On a dog note.  Vega and Rigel continue to dig and dig and dig in what I have decided to name the D.R.A., the dog recreation area.  This amounts to giving up.  After having spent a lot of time keeping Rigel in, expanded electric fencing, new barriers at the upper deck gate and hardening the chain link fences bottom against digging, and after having spent more money than I’m willing to acknowledge on keeping both Rigel and Vega out of the garden and the orchard, I’m gonna give’m this play area.  They know have more than hole they can stand in and only their backs show above the ground.  I think they’re after gophers, but whatever it is, my dog restraint activities have a limit and I’ve reached mind.  Let’em dig.

A Bit More Zap

Lughnasa                                        Full Back To School Moon

Over to Fleet Farm in Blaine for more electric fencing material.  This time I purchased a gate kit that will allow me to connect the fence across our large truck gate.  I’m hopeful that this represents the solution, at least for now.  I plan to extend the fence back toward the house about 8 feet and on from its current terminal on the west side of our property to the wild grape vine on our northern fence line.  Gotta  get this done before I leave since Kate will have to find and retrieve our pooch while I’m in Indiana.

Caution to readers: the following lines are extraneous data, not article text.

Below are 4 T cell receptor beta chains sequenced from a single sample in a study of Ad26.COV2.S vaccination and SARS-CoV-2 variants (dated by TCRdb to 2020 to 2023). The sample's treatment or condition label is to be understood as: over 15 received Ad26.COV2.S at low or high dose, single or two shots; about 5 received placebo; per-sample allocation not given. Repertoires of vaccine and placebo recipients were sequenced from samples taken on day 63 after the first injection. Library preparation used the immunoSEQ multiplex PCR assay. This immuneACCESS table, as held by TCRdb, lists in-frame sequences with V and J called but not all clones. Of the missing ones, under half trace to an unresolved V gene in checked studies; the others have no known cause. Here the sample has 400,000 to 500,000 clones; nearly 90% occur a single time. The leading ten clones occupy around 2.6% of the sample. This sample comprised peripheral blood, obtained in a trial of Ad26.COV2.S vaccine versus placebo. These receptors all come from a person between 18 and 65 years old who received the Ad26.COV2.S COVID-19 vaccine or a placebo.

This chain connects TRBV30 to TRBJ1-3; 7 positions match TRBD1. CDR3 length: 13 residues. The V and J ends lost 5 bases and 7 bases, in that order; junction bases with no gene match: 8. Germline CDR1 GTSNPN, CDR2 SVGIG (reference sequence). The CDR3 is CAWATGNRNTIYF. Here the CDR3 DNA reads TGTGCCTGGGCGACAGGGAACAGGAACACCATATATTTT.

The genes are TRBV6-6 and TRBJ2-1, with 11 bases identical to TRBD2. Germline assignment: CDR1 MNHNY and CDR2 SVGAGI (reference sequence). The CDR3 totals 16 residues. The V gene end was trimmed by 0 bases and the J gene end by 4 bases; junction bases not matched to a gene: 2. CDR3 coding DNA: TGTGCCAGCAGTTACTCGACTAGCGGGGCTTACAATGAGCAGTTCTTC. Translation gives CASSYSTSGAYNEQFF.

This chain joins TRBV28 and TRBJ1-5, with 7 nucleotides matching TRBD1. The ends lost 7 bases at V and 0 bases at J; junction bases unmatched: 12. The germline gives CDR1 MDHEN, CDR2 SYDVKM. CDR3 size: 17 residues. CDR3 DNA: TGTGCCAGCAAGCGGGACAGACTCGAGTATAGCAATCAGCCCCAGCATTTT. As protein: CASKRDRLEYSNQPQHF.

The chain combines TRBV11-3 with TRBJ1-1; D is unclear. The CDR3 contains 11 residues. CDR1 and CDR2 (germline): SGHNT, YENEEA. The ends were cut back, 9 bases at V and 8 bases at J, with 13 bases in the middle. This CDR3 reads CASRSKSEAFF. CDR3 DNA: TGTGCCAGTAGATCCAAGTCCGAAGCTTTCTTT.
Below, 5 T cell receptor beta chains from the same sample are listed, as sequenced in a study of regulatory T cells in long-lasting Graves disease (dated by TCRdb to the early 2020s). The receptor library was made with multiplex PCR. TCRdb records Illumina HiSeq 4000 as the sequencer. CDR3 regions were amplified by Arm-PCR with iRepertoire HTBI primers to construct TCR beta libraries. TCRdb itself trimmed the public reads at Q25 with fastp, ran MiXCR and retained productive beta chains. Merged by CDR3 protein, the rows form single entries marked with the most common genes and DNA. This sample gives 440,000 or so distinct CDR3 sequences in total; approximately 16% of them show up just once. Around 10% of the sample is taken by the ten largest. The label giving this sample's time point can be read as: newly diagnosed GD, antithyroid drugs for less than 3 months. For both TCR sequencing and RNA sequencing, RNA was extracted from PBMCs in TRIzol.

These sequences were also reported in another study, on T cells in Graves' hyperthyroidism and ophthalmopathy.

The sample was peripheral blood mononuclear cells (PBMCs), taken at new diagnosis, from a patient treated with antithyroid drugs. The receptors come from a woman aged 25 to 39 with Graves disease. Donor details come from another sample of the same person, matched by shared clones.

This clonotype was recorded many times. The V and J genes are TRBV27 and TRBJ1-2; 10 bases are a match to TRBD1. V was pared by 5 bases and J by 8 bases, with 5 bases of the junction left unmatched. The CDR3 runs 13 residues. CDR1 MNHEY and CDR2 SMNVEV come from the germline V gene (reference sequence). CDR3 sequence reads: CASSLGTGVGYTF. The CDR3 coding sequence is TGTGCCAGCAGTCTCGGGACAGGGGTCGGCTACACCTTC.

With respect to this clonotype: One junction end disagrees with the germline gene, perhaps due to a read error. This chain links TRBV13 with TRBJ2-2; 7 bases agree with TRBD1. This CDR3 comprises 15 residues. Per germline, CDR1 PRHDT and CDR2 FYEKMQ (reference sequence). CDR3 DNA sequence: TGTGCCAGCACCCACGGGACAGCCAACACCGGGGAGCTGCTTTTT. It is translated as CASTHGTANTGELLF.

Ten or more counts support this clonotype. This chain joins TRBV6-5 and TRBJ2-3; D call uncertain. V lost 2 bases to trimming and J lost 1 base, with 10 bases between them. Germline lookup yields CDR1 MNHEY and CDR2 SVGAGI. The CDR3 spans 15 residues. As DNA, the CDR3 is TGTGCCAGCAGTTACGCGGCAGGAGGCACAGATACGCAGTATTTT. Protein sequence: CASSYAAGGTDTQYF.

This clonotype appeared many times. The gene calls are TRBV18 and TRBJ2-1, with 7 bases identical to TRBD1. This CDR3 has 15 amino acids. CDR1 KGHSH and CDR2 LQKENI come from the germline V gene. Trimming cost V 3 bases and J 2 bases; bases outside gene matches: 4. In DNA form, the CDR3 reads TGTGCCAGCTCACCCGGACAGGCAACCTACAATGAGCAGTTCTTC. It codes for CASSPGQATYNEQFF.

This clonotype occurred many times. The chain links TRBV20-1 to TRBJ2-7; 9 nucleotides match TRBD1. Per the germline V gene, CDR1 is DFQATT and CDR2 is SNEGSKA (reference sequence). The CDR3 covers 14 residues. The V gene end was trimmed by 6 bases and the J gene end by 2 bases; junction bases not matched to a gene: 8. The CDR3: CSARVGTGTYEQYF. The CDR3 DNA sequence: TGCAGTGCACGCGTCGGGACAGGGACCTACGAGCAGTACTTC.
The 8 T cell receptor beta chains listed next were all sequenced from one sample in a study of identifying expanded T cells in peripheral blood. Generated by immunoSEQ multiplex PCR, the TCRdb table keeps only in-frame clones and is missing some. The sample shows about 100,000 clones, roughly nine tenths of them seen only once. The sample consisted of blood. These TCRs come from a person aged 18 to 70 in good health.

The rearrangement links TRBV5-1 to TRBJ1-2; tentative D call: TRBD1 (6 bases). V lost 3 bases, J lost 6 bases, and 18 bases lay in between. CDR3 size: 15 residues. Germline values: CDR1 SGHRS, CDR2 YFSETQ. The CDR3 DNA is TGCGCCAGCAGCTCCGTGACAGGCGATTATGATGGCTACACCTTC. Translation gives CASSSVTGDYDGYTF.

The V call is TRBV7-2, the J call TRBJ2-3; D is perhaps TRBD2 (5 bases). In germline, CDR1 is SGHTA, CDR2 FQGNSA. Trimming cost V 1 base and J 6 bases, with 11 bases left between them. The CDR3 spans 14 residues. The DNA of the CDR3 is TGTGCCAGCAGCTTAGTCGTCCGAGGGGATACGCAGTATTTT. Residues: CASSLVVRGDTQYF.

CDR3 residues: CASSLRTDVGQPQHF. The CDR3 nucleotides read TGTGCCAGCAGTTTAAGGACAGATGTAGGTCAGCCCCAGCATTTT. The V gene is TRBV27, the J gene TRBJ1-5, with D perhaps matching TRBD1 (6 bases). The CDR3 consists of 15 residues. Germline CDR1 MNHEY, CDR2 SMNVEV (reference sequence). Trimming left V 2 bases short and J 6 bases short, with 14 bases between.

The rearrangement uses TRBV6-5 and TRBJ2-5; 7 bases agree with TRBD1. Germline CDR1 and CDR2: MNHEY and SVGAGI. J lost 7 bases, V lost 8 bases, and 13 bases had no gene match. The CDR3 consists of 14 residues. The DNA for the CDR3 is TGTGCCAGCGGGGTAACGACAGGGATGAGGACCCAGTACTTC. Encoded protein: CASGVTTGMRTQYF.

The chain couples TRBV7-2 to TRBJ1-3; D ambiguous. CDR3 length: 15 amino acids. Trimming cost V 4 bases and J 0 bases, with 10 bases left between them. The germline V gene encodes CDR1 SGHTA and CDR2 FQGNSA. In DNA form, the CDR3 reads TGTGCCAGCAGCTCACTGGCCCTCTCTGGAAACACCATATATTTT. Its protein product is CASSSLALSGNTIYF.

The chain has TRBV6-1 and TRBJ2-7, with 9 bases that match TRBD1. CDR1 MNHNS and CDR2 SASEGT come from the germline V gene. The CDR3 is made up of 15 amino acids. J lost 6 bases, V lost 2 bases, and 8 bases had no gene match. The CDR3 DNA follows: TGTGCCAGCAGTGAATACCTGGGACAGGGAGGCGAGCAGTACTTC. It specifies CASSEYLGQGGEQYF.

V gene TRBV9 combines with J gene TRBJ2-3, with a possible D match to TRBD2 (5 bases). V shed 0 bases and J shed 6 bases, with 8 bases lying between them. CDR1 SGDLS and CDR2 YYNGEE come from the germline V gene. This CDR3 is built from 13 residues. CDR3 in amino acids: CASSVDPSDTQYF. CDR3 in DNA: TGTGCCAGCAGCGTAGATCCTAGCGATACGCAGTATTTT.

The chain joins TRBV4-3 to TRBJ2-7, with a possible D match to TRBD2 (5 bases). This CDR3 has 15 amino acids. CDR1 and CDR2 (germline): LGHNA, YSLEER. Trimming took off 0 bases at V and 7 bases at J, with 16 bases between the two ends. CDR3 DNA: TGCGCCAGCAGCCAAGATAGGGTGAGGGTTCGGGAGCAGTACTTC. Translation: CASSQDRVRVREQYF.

We ate lunch at Axel’s Woodfired Grill, then motored over I-35 to Fleet Farm.

We have a flood watch posted since much of the ground has reached saturation levels with recent rains.  This portends bad news for the spring, too.

Sigh.

Lughnasa                                        Waxing Back to School Moon

Rigel escaped.  Again.  This after I don’t know what iteration of foils and barriers.  The neighbor thinks she scaled the fence.  It’s possible.  I have not electrified that part 05-15-10_bee-diary_0002670because it’s six feet tall.  Maybe I’ll have to do that.  Geez.